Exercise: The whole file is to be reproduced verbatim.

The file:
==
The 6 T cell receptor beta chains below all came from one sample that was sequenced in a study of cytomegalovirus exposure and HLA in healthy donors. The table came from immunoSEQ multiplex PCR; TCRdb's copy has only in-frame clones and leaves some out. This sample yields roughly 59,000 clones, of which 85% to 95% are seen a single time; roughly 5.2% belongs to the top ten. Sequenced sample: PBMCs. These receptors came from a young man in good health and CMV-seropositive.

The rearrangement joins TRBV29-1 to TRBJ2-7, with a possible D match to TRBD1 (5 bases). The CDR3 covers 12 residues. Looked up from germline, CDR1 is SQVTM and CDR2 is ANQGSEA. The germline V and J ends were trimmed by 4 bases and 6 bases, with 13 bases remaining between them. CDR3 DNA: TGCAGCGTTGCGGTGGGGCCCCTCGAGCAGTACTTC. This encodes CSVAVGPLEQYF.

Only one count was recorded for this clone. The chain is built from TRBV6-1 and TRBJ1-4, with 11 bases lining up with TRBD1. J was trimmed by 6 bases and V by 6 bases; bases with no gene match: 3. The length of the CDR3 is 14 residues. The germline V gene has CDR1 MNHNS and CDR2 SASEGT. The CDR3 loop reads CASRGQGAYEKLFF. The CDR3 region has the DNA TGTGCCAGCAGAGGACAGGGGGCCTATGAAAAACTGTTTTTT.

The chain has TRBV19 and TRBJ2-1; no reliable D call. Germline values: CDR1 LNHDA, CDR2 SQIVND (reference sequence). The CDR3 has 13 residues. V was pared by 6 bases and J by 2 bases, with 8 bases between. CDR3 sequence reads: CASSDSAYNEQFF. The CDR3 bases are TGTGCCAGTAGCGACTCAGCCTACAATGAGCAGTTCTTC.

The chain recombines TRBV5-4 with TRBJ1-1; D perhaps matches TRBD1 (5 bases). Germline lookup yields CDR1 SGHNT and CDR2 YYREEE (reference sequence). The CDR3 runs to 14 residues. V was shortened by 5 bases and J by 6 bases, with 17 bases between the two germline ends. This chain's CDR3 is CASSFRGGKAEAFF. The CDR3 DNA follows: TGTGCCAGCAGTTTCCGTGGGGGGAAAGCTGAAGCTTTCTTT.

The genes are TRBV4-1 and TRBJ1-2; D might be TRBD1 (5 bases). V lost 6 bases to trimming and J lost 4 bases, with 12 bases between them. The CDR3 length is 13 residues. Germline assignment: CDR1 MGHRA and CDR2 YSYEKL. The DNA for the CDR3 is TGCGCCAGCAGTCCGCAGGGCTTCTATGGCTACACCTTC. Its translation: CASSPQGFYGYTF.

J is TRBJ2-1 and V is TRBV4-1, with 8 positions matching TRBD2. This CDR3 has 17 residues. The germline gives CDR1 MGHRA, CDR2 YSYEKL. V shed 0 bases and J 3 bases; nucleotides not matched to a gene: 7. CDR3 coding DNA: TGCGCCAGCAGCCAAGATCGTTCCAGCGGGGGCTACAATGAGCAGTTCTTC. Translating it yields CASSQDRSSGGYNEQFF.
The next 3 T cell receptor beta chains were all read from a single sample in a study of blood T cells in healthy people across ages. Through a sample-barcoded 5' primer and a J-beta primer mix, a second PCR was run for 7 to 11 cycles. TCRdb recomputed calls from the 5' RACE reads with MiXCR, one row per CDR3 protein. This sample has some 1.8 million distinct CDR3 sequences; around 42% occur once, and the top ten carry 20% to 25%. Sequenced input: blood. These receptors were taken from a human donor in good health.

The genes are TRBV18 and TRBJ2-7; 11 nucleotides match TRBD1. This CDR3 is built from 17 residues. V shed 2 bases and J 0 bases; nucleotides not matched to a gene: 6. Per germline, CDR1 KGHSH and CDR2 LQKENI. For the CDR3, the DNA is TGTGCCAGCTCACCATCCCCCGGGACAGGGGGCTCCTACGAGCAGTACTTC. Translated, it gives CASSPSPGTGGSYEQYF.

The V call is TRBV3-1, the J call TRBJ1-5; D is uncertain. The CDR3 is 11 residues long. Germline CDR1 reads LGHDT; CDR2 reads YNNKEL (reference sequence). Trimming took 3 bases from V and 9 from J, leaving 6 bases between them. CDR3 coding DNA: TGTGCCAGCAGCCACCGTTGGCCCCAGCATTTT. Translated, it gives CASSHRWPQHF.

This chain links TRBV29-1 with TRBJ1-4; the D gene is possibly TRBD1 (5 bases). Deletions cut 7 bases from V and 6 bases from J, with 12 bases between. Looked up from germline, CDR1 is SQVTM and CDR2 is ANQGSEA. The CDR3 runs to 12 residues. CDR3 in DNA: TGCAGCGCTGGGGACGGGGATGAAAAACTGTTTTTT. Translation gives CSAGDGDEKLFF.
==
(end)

The 6 T cell receptor beta chains below all came from one sample that was sequenced in a study of cytomegalovirus exposure and HLA in healthy donors. The table came from immunoSEQ multiplex PCR; TCRdb's copy has only in-frame clones and leaves some out. This sample yields roughly 59,000 clones, of which 85% to 95% are seen a single time; roughly 5.2% belongs to the top ten. Sequenced sample: PBMCs. These receptors came from a young man in good health and CMV-seropositive.

The rearrangement joins TRBV29-1 to TRBJ2-7, with a possible D match to TRBD1 (5 bases). The CDR3 covers 12 residues. Looked up from germline, CDR1 is SQVTM and CDR2 is ANQGSEA. The germline V and J ends were trimmed by 4 bases and 6 bases, with 13 bases remaining between them. CDR3 DNA: TGCAGCGTTGCGGTGGGGCCCCTCGAGCAGTACTTC. This encodes CSVAVGPLEQYF.

Only one count was recorded for this clone. The chain is built from TRBV6-1 and TRBJ1-4, with 11 bases lining up with TRBD1. J was trimmed by 6 bases and V by 6 bases; bases with no gene match: 3. The length of the CDR3 is 14 residues. The germline V gene has CDR1 MNHNS and CDR2 SASEGT. The CDR3 loop reads CASRGQGAYEKLFF. The CDR3 region has the DNA TGTGCCAGCAGAGGACAGGGGGCCTATGAAAAACTGTTTTTT.

The chain has TRBV19 and TRBJ2-1; no reliable D call. Germline values: CDR1 LNHDA, CDR2 SQIVND (reference sequence). The CDR3 has 13 residues. V was pared by 6 bases and J by 2 bases, with 8 bases between. CDR3 sequence reads: CASSDSAYNEQFF. The CDR3 bases are TGTGCCAGTAGCGACTCAGCCTACAATGAGCAGTTCTTC.

The chain recombines TRBV5-4 with TRBJ1-1; D perhaps matches TRBD1 (5 bases). Germline lookup yields CDR1 SGHNT and CDR2 YYREEE (reference sequence). The CDR3 runs to 14 residues. V was shortened by 5 bases and J by 6 bases, with 17 bases between the two germline ends. This chain's CDR3 is CASSFRGGKAEAFF. The CDR3 DNA follows: TGTGCCAGCAGTTTCCGTGGGGGGAAAGCTGAAGCTTTCTTT.

The genes are TRBV4-1 and TRBJ1-2; D might be TRBD1 (5 bases). V lost 6 bases to trimming and J lost 4 bases, with 12 bases between them. The CDR3 length is 13 residues. Germline assignment: CDR1 MGHRA and CDR2 YSYEKL. The DNA for the CDR3 is TGCGCCAGCAGTCCGCAGGGCTTCTATGGCTACACCTTC. Its translation: CASSPQGFYGYTF.

J is TRBJ2-1 and V is TRBV4-1, with 8 positions matching TRBD2. This CDR3 has 17 residues. The germline gives CDR1 MGHRA, CDR2 YSYEKL. V shed 0 bases and J 3 bases; nucleotides not matched to a gene: 7. CDR3 coding DNA: TGCGCCAGCAGCCAAGATCGTTCCAGCGGGGGCTACAATGAGCAGTTCTTC. Translating it yields CASSQDRSSGGYNEQFF.
The next 3 T cell receptor beta chains were all read from a single sample in a study of blood T cells in healthy people across ages. Through a sample-barcoded 5' primer and a J-beta primer mix, a second PCR was run for 7 to 11 cycles. TCRdb recomputed calls from the 5' RACE reads with MiXCR, one row per CDR3 protein. This sample has some 1.8 million distinct CDR3 sequences; around 42% occur once, and the top ten carry 20% to 25%. Sequenced input: blood. These receptors were taken from a human donor in good health.

The genes are TRBV18 and TRBJ2-7; 11 nucleotides match TRBD1. This CDR3 is built from 17 residues. V shed 2 bases and J 0 bases; nucleotides not matched to a gene: 6. Per germline, CDR1 KGHSH and CDR2 LQKENI. For the CDR3, the DNA is TGTGCCAGCTCACCATCCCCCGGGACAGGGGGCTCCTACGAGCAGTACTTC. Translated, it gives CASSPSPGTGGSYEQYF.

The V call is TRBV3-1, the J call TRBJ1-5; D is uncertain. The CDR3 is 11 residues long. Germline CDR1 reads LGHDT; CDR2 reads YNNKEL (reference sequence). Trimming took 3 bases from V and 9 from J, leaving 6 bases between them. CDR3 coding DNA: TGTGCCAGCAGCCACCGTTGGCCCCAGCATTTT. Translated, it gives CASSHRWPQHF.

This chain links TRBV29-1 with TRBJ1-4; the D gene is possibly TRBD1 (5 bases). Deletions cut 7 bases from V and 6 bases from J, with 12 bases between. Looked up from germline, CDR1 is SQVTM and CDR2 is ANQGSEA. The CDR3 runs to 12 residues. CDR3 in DNA: TGCAGCGCTGGGGACGGGGATGAAAAACTGTTTTTT. Translation gives CSAGDGDEKLFF.